Issue 2: Nicolaus Schafhausen
1. You curated the German Pavilion in Venice in 2007 and 2009. What goes through your head when you learn you have been appointed as curator?
Nicolas Schafhausen: I was not overwhelmed by the prospect, at first. I knew I was being considered for curator. Of course, I was very happy when the call came. For me, it was also a return to Venice.
I was invited to Venice for the first time in 1993, then as an artist for "Aperto", a former exhibition format, which was later replaed by the central exhibition. When I was appointed as curator in 2007, I directed the Witte de With Museum in Rotterdam, so it was particularly exciting to be responsible for the pavillon from a non-German, and perhaps even more independent, position.
2. Both times you showed single and not group exhibitions: 2007 Isa Genzken, 2009 Liam Gillick. What makes a good artist-curator relationship?
Schafhausen: In the case of Venice above all, the greatest possible trust. One is in a direct, very close and dependent relationship for a year. It is important to accept the other's position: the artist is not the curator and the curator is not the artist. You help each other, but the tasks and the visibilty are different.On the face of it, the artist is the one on show, even if we share the uncertainty in terms of the reactions. You can control the communication in advance, but not the reception.
3. What is the biggest challenge when curating the German Pavilion in Venice?
Schafhausen: The Venice Biennale is a global event with a great symbolic value. Venice is a ritual. The expectations of the media and the art scene concerning the artist and curator are enormous. One must be aware of this and be able to withstand it- especially considering the historic legacy of the German Pavilion. In my case, the entry was strongly criticised by the German media both times: in 2007 the artist was maligned; in 2009 the criticism was aimed more at me. The media reception does not necessarily correspond to the perception of the visitors. Many go to Venice to see something new, and not just to confirm their expectations. For me personally, the international visibility has influenced my curatorial career in a very productive and positive way. Not necessarily financially at first, and not always to my advantage with regard to the media. Let us not forget that the curator at that time worked for a lower compensation. In 2009, the conditions were more difficult because the financial crisis was felt in both the public budget as well as the sponsorship fees.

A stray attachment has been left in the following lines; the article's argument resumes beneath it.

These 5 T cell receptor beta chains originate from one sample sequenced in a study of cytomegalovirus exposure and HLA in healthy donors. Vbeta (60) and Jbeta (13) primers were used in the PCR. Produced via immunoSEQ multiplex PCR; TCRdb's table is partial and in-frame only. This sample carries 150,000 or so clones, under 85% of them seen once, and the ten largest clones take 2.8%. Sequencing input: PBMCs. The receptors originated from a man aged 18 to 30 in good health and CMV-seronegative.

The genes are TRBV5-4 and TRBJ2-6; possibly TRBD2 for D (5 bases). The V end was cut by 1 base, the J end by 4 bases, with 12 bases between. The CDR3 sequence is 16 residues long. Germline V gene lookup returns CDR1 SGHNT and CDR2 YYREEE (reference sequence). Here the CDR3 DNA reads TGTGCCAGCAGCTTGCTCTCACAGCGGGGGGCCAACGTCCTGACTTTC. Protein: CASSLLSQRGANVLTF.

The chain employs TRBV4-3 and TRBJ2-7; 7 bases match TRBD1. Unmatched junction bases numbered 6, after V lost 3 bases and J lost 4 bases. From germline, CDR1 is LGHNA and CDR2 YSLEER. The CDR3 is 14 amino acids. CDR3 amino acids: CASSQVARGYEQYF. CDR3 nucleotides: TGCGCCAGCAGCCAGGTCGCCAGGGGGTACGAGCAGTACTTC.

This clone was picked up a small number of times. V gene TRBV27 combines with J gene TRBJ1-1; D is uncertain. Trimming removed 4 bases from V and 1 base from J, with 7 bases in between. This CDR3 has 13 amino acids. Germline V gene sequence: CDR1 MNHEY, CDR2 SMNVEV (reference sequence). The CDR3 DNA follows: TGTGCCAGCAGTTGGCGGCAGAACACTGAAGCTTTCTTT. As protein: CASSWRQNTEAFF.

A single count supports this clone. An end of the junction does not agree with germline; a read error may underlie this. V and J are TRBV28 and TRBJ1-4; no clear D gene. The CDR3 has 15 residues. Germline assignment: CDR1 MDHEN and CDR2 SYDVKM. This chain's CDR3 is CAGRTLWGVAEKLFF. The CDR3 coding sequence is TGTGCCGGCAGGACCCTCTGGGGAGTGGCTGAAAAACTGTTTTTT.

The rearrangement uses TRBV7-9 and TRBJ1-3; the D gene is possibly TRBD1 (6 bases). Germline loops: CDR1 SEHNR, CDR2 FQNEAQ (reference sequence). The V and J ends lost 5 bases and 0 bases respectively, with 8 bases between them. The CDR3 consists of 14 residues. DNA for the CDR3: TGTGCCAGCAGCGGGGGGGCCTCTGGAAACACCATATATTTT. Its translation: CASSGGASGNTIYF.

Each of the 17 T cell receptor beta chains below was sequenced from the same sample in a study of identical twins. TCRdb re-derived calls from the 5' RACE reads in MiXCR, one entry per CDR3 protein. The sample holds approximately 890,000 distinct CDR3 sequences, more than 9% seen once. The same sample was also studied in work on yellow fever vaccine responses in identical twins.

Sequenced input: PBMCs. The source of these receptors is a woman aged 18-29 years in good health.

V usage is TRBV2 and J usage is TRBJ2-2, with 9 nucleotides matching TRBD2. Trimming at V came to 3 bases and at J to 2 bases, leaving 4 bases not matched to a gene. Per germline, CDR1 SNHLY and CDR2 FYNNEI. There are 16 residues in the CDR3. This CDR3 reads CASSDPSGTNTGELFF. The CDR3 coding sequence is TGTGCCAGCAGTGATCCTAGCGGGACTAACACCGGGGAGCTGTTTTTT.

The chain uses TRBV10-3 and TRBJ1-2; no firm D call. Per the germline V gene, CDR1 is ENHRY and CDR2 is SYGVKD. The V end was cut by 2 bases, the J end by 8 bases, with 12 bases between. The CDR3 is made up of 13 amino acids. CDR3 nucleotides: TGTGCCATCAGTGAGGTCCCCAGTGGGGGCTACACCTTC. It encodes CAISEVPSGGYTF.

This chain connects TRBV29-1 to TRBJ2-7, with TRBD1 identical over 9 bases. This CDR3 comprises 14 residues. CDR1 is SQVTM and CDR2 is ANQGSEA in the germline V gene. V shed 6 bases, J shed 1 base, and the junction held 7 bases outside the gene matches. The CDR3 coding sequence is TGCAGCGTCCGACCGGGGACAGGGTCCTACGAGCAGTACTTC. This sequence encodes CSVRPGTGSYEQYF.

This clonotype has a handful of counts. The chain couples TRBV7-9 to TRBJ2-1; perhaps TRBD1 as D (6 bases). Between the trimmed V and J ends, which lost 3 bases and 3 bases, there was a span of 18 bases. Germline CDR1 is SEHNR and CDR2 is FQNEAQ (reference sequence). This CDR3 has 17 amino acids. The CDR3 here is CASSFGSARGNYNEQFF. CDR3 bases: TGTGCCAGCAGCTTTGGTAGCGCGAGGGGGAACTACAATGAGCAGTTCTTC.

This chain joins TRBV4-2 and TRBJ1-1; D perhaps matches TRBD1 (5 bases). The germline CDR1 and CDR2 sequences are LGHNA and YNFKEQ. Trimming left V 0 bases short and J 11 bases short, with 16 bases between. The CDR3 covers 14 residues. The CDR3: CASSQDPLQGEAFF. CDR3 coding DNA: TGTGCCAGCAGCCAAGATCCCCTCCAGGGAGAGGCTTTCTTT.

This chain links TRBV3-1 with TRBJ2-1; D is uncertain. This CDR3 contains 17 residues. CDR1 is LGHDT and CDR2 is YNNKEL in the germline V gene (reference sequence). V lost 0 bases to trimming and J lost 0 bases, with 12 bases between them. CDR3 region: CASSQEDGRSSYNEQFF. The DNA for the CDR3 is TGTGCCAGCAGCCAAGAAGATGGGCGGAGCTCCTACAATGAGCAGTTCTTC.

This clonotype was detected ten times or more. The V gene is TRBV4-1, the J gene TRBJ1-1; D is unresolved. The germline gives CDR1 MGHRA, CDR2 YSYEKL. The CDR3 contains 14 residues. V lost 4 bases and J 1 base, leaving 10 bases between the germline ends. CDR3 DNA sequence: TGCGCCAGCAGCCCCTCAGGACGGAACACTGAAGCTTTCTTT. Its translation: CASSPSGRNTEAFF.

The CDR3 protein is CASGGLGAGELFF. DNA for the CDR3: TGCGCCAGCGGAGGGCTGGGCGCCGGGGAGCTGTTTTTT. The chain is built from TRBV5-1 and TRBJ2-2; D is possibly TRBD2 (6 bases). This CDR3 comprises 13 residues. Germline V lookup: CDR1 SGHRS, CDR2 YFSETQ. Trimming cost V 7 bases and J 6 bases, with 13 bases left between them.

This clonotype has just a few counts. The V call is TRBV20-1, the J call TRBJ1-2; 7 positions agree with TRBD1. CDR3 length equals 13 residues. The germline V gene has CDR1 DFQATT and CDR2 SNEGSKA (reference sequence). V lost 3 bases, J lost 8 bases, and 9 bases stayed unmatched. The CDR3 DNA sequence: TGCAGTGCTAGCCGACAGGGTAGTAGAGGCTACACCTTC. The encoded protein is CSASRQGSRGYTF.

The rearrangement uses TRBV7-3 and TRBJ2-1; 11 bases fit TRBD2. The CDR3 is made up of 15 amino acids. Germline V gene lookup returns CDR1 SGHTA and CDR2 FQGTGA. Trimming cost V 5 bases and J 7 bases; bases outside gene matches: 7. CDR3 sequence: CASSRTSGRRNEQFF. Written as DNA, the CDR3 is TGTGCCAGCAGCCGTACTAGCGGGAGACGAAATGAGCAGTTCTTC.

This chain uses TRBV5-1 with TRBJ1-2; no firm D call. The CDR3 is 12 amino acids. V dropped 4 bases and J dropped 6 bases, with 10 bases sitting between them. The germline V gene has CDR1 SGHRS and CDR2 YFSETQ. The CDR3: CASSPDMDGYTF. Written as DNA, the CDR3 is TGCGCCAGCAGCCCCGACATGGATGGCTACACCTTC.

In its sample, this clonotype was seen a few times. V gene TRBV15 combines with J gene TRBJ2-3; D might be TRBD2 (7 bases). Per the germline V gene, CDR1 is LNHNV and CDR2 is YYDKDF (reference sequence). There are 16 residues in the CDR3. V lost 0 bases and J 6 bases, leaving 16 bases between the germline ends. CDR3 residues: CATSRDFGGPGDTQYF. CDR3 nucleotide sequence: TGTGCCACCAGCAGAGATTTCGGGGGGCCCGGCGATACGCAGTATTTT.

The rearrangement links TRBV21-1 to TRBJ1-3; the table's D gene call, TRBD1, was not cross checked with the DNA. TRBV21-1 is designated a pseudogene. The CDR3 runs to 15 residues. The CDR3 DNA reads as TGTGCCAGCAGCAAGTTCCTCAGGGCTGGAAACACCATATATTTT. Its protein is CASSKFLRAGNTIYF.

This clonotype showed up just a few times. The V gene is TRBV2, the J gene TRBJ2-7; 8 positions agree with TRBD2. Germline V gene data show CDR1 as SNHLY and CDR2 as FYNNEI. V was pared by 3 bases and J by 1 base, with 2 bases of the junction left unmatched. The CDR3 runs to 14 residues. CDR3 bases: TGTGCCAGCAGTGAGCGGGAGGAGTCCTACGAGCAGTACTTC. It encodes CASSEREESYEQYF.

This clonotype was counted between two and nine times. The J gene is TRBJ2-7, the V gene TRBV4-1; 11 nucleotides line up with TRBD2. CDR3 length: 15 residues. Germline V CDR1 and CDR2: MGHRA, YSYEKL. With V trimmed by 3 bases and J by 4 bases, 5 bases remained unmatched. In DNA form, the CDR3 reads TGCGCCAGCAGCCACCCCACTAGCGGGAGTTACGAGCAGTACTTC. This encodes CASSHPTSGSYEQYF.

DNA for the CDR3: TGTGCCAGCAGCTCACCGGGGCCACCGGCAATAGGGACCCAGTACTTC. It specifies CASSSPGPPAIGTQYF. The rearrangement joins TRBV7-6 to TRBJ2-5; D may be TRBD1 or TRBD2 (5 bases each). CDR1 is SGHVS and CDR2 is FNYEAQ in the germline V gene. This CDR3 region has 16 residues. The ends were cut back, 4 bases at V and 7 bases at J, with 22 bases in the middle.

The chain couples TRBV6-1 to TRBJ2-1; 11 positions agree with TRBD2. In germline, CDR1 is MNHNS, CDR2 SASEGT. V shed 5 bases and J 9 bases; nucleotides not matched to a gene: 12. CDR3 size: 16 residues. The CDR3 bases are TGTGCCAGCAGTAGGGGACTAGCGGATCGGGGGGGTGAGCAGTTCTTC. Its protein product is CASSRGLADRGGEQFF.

3 1/2. What was your favourite place in Venice to recharge your batteries?
Schafhausen: I used to like to go to the Lido and take a swim there. I still do today whenever I am in Venice. My advice is not to go to bed too early to get to know the city at night and to take it as it is- with all its different facets: the masses of tourists on the one hand and the local scence, the inhabitants and seasonal workers on the other. I always find it fascinating how the city recaptures itself after the mass tourism ebbs away, and constantly questions the balance between general tourism and art and culture tourism. Venice is a place of exchange, especially for artists.
With that in mind, I do not believe that the Biennale will ever become outmoded.